East Penn Press

Sunday, July 5, 2020


Wednesday, August 21, 2019 by The Press in Opinion

Preventing mass shootings

Banning the sale of long guns will not stop someone hell-bent on killing large numbers of people in one horrific event.

Most who have committed mass shootings (the Oct. 1, 2017, Las Vegas massacre excluded) are young males in their teens or 20s.

I have no doubt if AK-15s or AK-47s were banned, the mass killings would continue, perhaps on a much larger and deadlier scale.

Take away the guns and bombs could be next.

Instructions for making bombs are readily available on the Internet and the components can be purchased easily at local hardware stores.

Instead of the 22 innocents murdered at Walmart in El Paso, Texas, hundreds could have been killed and maimed had the accused, a 21-year-old who is alleged to have white nationalist sympathies, tossed a bomb through the front door.

There is “evil” in this world.

Whether a baby is born evil or learns to be evil is up for debate by religious and behavioral scholars.

Hate is taught. “Evil” may be genetic.

Dr. Kent Kiehl, a neuroscientist at the University of New Mexico, in a Nov. 15, 2011, BBC interview, discussed the connection between the brain and the lack of empathy exhibited by serial killers — psychopaths.

Kiehl studied the brain of Brian Dugan, who pleaded guilty in 2009 to the 1983 rape and murder of a 7-year-old girl.

Dugan, who previously had been convicted of several rapes and two murders, showed no remorse for his crimes.

Kiehl scanned Dugan’s brain.

“He struggles to try and understand why people even care about what he did,” Kiehl said in the BBC article.

Kiehl also has scanned the brains of numerous individuals in prisons.

“I tend to see psychopaths as someone suffering from a disorder, so I wouldn’t use the word evil to describe them,” Kiehl said. “Clinically, we define it as someone who scores high on traits such as lack of empathy, guilt and remorse. They are very impulsive: they tend not to plan or think before acting. They tend to get themselves in trouble by a very early age.”

Kiehl said the paralimbic system of the brain, which includes the amygdala and the pre-frontal cortex, may be responsible for this lack of empathy, the ability to place one’s self in another’s shoes.

“...Psychopathy seems to involve a lack of development in these regions — which may be genetically determined,” Kiehl said.

That being said, empathy also can be taught.

“How would you feel if...” has been said by many a parent when his child has committed an infraction against another.

Instead of yelling at or punishing the child, the parent seeks to have the child imagine himself as the person on the receiving end of the transgression.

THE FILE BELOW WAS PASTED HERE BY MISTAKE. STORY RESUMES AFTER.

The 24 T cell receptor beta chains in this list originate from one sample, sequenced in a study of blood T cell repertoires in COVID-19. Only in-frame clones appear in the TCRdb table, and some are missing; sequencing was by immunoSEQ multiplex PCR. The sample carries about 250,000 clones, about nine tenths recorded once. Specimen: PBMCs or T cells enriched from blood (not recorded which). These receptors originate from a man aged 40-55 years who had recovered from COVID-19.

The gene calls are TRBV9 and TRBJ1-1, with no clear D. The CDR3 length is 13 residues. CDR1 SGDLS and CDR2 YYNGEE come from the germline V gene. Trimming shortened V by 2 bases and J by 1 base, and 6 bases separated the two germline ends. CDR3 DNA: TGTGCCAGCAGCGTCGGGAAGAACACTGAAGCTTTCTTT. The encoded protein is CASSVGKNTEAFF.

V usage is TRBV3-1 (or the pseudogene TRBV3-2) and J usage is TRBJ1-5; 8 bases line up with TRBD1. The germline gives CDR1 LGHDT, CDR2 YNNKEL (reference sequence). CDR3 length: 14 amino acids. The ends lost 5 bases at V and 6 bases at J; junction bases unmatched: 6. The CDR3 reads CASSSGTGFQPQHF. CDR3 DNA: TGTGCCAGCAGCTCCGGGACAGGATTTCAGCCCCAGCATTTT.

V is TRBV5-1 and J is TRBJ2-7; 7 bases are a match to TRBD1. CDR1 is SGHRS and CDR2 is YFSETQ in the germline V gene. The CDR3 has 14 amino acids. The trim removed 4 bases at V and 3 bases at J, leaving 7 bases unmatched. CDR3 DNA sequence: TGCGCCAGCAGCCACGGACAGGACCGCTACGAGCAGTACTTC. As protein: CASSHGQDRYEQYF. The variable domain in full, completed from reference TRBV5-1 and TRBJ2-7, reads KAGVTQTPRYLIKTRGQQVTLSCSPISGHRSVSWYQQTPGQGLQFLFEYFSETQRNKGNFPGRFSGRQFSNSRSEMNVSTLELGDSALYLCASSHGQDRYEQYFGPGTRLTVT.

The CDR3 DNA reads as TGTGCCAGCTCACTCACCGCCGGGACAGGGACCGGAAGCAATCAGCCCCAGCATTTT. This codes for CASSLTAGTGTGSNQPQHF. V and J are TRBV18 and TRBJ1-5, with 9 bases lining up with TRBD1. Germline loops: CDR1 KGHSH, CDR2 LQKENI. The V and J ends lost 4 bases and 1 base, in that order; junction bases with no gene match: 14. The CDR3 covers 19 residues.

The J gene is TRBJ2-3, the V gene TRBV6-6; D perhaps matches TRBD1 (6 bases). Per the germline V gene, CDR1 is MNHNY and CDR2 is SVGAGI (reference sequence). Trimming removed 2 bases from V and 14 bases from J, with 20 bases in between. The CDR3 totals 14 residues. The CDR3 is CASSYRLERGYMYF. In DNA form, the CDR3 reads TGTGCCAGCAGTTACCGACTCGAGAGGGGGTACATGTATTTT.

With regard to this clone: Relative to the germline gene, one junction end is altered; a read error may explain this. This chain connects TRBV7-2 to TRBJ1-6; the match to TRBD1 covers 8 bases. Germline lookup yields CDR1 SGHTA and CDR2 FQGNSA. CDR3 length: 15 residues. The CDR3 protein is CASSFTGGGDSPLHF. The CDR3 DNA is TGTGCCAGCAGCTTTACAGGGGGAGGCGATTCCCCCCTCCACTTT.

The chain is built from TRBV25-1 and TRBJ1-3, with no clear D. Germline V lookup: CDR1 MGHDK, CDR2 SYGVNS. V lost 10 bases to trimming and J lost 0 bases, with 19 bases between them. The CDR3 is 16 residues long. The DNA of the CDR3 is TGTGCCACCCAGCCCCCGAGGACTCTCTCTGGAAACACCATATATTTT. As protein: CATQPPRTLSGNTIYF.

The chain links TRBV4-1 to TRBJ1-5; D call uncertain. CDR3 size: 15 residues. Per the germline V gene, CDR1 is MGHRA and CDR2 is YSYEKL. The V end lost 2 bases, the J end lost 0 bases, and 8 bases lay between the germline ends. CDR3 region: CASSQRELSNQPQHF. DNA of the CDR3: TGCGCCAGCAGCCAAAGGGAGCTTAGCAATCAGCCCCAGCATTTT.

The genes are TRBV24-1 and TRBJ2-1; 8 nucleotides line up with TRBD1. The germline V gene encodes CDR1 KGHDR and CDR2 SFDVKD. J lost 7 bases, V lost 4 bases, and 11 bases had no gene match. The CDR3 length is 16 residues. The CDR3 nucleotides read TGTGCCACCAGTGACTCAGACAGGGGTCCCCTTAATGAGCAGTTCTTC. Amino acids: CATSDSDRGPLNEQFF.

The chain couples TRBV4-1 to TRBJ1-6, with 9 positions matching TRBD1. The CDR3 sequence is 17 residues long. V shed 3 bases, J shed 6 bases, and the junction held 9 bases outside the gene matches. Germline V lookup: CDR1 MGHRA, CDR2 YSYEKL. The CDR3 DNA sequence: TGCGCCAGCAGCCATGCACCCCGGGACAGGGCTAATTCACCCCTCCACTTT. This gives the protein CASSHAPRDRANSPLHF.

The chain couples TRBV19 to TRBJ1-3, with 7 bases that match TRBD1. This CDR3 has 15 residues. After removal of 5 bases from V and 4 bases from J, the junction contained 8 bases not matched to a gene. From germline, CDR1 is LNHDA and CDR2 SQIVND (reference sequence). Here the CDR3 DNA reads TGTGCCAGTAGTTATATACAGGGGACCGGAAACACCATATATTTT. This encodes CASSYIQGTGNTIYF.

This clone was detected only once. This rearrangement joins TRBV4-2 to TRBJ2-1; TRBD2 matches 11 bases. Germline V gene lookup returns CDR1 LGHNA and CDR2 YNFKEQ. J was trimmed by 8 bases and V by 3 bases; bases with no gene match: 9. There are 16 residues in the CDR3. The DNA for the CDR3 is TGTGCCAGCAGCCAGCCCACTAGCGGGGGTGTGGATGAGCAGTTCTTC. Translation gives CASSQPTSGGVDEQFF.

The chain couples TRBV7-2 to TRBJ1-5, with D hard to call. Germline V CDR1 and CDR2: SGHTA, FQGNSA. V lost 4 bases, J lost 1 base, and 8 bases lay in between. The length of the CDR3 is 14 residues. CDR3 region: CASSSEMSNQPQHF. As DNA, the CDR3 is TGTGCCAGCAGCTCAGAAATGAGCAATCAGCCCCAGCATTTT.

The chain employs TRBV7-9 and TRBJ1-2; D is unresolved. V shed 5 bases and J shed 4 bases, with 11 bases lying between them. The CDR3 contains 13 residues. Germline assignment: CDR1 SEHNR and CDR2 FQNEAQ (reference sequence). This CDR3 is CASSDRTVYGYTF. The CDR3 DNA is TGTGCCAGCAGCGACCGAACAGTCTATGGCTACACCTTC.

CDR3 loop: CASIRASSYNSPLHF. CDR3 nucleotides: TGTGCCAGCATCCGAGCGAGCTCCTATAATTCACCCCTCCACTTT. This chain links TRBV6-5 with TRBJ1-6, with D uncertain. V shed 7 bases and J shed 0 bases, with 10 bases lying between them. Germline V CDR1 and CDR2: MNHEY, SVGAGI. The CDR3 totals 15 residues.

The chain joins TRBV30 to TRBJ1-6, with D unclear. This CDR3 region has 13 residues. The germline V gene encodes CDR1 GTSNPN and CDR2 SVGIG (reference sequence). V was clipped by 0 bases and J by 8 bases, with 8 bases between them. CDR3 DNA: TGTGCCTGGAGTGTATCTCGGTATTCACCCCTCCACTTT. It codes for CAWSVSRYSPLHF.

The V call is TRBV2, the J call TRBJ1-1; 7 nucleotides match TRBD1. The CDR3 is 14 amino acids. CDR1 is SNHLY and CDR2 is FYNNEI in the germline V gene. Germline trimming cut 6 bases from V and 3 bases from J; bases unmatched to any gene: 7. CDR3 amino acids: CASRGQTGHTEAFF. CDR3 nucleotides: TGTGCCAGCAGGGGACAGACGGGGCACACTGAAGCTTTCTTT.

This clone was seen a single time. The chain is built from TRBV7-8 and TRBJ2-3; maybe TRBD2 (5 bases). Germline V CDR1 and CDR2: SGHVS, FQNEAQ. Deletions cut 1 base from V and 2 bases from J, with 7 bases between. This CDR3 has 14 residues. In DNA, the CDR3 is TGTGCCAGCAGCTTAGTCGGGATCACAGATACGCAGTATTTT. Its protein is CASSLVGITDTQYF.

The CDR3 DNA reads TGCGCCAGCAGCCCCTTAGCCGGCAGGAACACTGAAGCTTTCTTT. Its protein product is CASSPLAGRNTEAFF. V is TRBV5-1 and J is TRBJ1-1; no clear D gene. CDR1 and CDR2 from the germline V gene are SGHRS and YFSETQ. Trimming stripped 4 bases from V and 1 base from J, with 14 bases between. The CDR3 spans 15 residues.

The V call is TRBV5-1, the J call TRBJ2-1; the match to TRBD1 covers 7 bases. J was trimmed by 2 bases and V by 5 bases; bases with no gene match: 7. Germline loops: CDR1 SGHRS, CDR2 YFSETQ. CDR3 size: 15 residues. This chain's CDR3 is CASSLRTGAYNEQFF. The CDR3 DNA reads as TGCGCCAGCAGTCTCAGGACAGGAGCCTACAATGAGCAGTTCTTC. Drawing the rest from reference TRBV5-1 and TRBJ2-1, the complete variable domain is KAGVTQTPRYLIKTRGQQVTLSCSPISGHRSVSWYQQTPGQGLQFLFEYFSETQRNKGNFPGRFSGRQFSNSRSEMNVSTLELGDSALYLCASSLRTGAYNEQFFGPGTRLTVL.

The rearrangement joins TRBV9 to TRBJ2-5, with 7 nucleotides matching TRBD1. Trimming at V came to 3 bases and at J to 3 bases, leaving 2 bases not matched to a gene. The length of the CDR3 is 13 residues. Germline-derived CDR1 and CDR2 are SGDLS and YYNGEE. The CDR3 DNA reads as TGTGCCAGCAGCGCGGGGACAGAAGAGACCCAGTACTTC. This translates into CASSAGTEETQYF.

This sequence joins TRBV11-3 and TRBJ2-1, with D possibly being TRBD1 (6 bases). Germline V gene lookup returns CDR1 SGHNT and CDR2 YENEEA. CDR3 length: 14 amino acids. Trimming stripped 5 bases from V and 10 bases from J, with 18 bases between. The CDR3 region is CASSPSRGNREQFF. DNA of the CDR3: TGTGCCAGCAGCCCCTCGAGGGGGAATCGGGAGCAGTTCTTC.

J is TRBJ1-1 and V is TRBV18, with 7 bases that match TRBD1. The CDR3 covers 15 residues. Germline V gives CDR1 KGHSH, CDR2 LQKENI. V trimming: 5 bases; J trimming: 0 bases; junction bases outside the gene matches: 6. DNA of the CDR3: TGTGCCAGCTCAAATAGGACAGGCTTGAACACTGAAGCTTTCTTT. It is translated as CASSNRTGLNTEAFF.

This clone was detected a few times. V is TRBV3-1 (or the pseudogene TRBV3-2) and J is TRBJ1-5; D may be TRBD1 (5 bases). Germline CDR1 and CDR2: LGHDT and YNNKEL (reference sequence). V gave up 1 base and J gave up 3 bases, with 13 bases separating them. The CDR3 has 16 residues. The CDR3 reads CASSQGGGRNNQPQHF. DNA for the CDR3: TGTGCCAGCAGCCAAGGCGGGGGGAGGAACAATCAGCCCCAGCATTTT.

This weekend on a “Madam Secretary” rerun on television, son Jason McCord spoke unkindly of two girls.

Dad, Henry, asked him, “How would you feel if...”

Differentiating between a genetically predisposed psychopath and a child who has had no positive guidance needs to be done while he is young, before that child reaches his teens.

If future killers are getting in trouble at an early age, it seems to me someone must be aware of their aberrant behavior — parents, family, friends, pediatricians, teachers, law enforcement.

In an effort to prevent mass shootings, Pennsylvania Gov. Tom Wolf signed an executive order Aug. 16.

One key element of the executive order is the creation of the Division of Violence Prevention within the Department of Health.

Finally, someone is recognizing the mental health component of mass shootings.

According to the news release from the governor’s office, “The two new offices (Office of Gun Violence Prevention and Division of Violence Prevention) will work together to tackle gun violence from both the gun safety and public health perspectives.

“Together, they will establish new oversight and data sharing, reduce community gun violence, combat mass shootings and halt domestic violence-related and self-inflicted shootings.”

Wolf also called upon the General Assembly to “pass safe storage legislation to reduce the number of accidental shootings, the Extreme Risk Protection Order Act, also known as the red flag law, lost and stolen gun reporting, and universal background checks by the Pennsylvania State Police on all gun purchases.”

The executive order also addressed juvenile justice programs that are proven to “reduce violent crimes and expanding positive behavioral intervention and supports, a proactive approach to improving school safety and promoting positive behavior, in schools statewide.”

In addition, Pennsylvania State Police were directed to “expand monitoring of hate groups, white nationalists and other fringe organizations and individuals and conducting investigations, online and in communities, related to any threats of violence by these groups or individuals.”

State police and the Municipal Police Officers’ Education and Training Commission will coordinate with local first responders to develop training on how to facilitate and handle warnings of suspicions of potential mass shootings.

Is the governor’s executive order enough to absolutely prevent mass shootings in the Commonwealth of Pennsylvania?

Sadly, no, but it is a step in the right direction.

Deb Palmieri


Parkland Press

Northwestern Press